Take Your Medicine: Toward the end of a post supporting the Consumer Financial Protection Bureau's forthcoming debt collection regulations, Ohad Samet predicted that the reform will not only benefit the public but in the long run help collectors themselves. "The CFPB's new rules will require originators and debt buyers to invest in infrastructure and automation to fulfill expected data consistency and disclosure requirements," predicted Samet, the co-founder and chief executive of TrueAccord, a debt-recovery startup that bills itself as high-tech and consumer-friendly. "That's a good thing, since the industry has suffered from underinvestment for years. … In the long term, everyone will benefit." This "no, really, it's good for you" argument echoed earlier BankThink posts claiming regulators' stress tests can have positive side effects for large banks if they leverage the work involved to get a handle on enterprise-wide risk. But commenters from the collection industry – possibly triggered by Samet's headline saying their profession needed a "kick in the pants" – skipped this subtler point and took umbrage at his claim that debt sales are "broken." "The vast majority of accounts (by that I mean over 99%) are collected by direct creditors or large collection agencies or debt buyers," not fly-by-night outfits, commented reader Lou DiPalma. "These companies spend tens of millions of dollars per year on compliance." The individual examples of abuse documented by the CFPB that Samet mentioned pale in comparison to the hundreds of millions of accounts that the industry services, DiPalma said. Similarly, Jan Stieger of the trade group DBA International wrote, "attempting to paint all debt collectors with the same brush … creates a misleading picture of the industry."

Standardization, or Surveillance? A hodgepodge of different formats for keeping records from bank to bank has helped money laundering and other misconduct to go undetected, writes Daniel Alter, former general counsel for the New York State Department of Financial Services. Alter, now a law professor, calls for more standardized data that would remove the need for "extensive, after-the-fact investigations by making real-time supervision a reality." That last phrase gave at least one reader the willies. "Real-time supervision" sounds like "the FDIC, CFPB, OCC, Federal Reserve, and all the other regulators (like state agencies) and enforcement agencies (like the Treasury) would be able to look into ALL bank customer transaction data at any time for 'compliance' reasons (a backdoor into the banks)," wrote commenter "tdogz." "A system that would allow for 'real-time' compliance checks could easily be abused by any agency, contractor, or individual with access to it." Another reader who emailed us was surprised that Alter, a former regulator, didn't mention a global data-standardization effort that's been in the works for several years: the Legal Entity Identifier project.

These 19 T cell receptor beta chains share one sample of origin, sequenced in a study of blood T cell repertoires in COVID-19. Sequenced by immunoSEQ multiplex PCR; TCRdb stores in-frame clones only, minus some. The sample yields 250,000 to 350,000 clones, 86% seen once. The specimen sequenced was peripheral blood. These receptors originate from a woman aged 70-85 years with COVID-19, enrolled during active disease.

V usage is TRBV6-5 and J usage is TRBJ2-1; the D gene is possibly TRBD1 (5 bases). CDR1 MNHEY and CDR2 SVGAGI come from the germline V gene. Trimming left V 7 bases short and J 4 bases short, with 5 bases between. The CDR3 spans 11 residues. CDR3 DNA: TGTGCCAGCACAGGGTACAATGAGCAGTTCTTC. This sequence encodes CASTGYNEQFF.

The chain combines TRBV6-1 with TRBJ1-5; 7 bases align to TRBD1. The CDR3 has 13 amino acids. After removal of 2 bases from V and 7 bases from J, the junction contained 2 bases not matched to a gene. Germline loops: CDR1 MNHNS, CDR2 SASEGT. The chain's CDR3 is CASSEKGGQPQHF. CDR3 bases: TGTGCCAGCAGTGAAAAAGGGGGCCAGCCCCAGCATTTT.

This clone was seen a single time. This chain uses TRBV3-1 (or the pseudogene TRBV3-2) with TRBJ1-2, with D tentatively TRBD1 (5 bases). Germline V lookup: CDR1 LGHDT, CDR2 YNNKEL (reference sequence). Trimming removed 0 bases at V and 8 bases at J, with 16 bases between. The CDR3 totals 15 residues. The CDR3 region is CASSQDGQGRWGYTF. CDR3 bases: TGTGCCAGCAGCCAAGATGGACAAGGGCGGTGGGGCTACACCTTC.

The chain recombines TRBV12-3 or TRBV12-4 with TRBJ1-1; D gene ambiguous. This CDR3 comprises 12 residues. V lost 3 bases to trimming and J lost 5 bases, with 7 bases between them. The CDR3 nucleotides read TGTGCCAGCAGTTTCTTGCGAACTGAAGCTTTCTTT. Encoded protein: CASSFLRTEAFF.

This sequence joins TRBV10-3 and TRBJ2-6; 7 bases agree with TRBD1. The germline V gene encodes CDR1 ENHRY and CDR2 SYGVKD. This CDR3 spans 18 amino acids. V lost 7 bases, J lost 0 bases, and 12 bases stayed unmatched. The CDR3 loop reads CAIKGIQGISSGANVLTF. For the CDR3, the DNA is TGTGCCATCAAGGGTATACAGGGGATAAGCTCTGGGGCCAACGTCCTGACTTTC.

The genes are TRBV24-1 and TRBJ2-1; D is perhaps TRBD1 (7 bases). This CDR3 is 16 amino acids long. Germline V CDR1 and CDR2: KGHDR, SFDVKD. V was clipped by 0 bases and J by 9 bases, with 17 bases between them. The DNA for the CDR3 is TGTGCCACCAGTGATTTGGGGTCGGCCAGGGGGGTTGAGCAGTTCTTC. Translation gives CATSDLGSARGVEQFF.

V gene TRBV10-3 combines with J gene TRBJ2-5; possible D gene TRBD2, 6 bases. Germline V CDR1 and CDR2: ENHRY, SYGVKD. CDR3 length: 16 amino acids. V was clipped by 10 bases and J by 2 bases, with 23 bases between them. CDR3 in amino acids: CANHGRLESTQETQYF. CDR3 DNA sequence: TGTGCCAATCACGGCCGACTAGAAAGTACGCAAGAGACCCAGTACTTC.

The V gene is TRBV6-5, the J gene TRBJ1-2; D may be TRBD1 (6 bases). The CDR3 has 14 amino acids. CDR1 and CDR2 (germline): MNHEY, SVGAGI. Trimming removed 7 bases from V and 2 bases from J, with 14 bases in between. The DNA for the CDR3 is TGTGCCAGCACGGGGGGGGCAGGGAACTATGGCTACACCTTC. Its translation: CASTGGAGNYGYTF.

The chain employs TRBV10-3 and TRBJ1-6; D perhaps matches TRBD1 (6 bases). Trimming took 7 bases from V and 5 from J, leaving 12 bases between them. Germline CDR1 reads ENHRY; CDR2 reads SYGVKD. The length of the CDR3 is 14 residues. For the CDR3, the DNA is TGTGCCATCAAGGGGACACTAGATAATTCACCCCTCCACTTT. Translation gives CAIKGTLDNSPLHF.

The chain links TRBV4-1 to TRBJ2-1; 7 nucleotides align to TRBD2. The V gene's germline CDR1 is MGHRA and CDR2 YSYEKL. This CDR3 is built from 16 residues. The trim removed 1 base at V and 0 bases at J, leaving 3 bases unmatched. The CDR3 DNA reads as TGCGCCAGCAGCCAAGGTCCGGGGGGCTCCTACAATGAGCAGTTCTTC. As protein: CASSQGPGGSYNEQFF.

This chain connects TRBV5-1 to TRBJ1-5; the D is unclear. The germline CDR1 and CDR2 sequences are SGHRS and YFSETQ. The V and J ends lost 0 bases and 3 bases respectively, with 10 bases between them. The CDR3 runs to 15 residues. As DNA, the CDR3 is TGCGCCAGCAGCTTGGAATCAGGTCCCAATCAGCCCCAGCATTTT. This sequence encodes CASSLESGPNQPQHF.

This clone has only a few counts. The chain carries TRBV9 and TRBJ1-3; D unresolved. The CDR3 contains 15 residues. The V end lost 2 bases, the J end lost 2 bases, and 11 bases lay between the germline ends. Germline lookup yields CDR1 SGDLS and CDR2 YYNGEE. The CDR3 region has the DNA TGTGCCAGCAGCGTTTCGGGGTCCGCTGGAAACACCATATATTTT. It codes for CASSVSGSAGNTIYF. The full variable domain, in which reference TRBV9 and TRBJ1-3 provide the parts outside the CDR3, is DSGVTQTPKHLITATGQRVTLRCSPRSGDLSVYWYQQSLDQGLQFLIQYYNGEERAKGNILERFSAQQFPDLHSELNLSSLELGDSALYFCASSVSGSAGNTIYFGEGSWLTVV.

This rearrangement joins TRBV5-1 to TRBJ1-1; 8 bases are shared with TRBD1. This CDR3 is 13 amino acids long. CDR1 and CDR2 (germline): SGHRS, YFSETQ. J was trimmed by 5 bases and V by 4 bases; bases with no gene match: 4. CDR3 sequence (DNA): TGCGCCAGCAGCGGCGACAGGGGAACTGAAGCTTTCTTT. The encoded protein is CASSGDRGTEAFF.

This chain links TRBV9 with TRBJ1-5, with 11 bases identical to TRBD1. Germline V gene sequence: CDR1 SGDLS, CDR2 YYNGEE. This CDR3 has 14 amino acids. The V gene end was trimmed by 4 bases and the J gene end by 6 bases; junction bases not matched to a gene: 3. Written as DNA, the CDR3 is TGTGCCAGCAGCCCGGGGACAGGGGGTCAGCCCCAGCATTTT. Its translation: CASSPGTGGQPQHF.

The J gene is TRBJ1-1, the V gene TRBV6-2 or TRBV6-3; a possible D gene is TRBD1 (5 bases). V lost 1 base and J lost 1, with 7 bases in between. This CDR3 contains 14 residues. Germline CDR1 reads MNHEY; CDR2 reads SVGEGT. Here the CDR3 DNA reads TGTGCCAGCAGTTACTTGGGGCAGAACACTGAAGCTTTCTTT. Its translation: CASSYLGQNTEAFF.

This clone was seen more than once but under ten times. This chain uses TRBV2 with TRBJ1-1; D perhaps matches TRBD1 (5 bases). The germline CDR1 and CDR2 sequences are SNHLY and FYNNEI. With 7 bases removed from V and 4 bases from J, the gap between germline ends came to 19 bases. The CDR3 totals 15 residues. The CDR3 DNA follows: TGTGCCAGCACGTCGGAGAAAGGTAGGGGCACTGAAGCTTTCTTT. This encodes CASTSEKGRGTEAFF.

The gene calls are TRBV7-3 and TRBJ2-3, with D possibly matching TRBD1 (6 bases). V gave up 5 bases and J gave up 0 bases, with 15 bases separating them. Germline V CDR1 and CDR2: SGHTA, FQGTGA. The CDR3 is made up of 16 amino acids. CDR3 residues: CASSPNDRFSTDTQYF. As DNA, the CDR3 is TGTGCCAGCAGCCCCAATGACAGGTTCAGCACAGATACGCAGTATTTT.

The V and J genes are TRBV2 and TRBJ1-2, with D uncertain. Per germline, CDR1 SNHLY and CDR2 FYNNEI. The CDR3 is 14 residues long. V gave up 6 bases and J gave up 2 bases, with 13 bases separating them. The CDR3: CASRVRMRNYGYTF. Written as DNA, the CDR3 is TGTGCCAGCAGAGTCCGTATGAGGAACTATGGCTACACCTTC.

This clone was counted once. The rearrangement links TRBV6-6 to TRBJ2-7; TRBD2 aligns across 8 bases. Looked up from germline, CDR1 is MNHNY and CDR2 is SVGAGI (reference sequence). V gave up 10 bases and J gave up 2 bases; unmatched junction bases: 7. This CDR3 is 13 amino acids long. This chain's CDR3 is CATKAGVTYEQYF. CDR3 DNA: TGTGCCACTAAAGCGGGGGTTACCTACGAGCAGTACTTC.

Also on the blog: American Banker Executive Editor Bonnie McGeer talks to SAP technologist Falk Rieker about a crummy experience he had trying to send money from his bank account. The anecdote illustrates why the digital-only "neobanks," which are trying to improve user experience and court millennial customers, need to be taken seriously. Speaking of millennials, Siya Vansia of ConnectOne Bank shares some tips about how banks can attract members of this generation to their workforces. And speaking of bank employees, longtime contributor Mark Olson identifies three traits common among good team players.

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